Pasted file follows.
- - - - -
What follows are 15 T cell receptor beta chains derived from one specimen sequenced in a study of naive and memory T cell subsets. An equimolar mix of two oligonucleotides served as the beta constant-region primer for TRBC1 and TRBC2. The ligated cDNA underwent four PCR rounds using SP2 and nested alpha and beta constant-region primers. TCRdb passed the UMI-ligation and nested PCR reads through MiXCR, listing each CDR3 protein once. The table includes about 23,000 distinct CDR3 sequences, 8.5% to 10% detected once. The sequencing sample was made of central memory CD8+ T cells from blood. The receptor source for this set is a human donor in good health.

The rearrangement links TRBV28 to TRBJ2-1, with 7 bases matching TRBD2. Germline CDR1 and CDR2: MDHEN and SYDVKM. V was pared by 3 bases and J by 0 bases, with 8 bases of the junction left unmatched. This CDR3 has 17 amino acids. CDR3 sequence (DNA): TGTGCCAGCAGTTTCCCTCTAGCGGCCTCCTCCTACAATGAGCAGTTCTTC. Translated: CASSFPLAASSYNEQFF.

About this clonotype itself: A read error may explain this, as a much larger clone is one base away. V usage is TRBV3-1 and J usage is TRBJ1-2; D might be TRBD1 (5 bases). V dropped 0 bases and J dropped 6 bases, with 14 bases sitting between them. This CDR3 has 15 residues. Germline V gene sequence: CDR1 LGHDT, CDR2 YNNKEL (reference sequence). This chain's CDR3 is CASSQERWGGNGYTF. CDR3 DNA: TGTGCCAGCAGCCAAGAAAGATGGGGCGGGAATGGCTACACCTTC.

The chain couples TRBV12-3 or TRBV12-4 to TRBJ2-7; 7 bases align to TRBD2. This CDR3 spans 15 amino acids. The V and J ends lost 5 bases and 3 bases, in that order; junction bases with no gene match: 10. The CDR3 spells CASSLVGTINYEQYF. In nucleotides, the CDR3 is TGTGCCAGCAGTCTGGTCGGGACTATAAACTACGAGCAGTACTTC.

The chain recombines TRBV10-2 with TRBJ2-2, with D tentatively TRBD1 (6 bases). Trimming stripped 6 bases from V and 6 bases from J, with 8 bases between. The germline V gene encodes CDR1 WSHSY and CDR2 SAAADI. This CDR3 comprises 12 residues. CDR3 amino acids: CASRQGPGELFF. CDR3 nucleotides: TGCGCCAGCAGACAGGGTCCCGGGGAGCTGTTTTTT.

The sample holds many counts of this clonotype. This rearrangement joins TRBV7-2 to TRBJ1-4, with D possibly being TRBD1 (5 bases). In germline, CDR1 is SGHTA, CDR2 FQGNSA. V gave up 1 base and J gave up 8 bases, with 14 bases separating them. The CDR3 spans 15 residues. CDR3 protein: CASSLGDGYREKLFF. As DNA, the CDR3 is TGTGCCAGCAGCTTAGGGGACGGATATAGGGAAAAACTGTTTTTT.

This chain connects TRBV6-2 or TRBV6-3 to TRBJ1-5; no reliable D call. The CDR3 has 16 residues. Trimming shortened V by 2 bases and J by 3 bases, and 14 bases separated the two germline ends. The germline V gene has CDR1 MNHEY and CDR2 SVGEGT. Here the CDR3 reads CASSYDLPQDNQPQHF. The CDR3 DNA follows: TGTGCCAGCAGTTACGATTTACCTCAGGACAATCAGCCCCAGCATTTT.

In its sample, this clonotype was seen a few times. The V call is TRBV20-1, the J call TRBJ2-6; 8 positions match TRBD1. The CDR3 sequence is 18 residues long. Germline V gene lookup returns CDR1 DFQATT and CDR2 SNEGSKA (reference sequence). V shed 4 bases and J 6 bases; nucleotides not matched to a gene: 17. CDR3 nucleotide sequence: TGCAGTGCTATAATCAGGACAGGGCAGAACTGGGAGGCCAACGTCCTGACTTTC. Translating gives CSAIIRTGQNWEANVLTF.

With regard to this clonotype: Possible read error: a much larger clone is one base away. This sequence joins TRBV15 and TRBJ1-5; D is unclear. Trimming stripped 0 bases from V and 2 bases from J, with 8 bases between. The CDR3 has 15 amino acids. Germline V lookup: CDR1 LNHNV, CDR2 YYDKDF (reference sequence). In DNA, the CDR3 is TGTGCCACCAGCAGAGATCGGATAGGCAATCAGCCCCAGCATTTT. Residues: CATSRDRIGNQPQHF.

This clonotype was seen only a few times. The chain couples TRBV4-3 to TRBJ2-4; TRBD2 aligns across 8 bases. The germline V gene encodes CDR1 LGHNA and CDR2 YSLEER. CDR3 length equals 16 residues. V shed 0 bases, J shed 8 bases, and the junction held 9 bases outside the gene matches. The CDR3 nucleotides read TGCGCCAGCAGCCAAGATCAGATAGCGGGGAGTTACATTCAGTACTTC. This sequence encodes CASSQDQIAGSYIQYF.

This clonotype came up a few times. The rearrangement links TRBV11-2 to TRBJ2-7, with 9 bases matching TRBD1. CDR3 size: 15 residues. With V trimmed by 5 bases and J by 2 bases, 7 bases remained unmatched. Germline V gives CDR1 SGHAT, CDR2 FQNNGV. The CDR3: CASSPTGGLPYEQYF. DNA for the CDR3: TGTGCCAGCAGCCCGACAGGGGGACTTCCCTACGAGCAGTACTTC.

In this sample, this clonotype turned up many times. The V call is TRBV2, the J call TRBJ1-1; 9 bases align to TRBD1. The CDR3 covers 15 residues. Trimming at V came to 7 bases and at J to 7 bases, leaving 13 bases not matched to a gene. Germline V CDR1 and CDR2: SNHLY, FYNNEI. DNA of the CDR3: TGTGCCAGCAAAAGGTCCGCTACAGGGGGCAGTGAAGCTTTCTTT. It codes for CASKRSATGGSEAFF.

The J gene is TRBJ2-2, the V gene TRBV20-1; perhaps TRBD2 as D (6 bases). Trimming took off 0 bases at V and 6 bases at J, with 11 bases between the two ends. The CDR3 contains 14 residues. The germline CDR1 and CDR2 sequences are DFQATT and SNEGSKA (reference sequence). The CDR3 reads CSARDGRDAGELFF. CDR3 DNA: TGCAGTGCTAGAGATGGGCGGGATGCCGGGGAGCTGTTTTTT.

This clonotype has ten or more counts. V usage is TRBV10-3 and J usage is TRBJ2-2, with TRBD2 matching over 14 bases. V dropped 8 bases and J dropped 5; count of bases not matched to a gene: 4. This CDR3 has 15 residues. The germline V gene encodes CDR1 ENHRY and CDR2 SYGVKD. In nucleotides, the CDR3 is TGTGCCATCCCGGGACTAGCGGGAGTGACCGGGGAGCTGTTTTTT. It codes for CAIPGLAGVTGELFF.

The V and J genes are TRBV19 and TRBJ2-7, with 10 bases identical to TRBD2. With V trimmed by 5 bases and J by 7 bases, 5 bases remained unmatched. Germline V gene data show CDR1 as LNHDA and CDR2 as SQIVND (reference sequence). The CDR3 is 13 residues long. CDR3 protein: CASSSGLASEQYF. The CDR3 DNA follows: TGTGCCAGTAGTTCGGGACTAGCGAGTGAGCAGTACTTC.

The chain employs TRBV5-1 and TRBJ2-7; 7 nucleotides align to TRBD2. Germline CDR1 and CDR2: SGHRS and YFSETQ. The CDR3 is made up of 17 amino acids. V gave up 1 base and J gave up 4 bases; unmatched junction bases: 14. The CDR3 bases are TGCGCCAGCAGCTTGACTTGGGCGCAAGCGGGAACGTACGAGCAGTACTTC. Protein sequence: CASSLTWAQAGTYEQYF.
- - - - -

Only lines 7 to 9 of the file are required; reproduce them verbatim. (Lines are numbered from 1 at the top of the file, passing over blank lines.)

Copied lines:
This chain connects TRBV6-2 or TRBV6-3 to TRBJ1-5; no reliable D call. The CDR3 has 16 residues. Trimming shortened V by 2 bases and J by 3 bases, and 14 bases separated the two germline ends. The germline V gene has CDR1 MNHEY and CDR2 SVGEGT. Here the CDR3 reads CASSYDLPQDNQPQHF. The CDR3 DNA follows: TGTGCCAGCAGTTACGATTTACCTCAGGACAATCAGCCCCAGCATTTT.

In its sample, this clonotype was seen a few times. The V call is TRBV20-1, the J call TRBJ2-6; 8 positions match TRBD1. The CDR3 sequence is 18 residues long. Germline V gene lookup returns CDR1 DFQATT and CDR2 SNEGSKA (reference sequence). V shed 4 bases and J 6 bases; nucleotides not matched to a gene: 17. CDR3 nucleotide sequence: TGCAGTGCTATAATCAGGACAGGGCAGAACTGGGAGGCCAACGTCCTGACTTTC. Translating gives CSAIIRTGQNWEANVLTF.

With regard to this clonotype: Possible read error: a much larger clone is one base away. This sequence joins TRBV15 and TRBJ1-5; D is unclear. Trimming stripped 0 bases from V and 2 bases from J, with 8 bases between. The CDR3 has 15 amino acids. Germline V lookup: CDR1 LNHNV, CDR2 YYDKDF (reference sequence). In DNA, the CDR3 is TGTGCCACCAGCAGAGATCGGATAGGCAATCAGCCCCAGCATTTT. Residues: CATSRDRIGNQPQHF.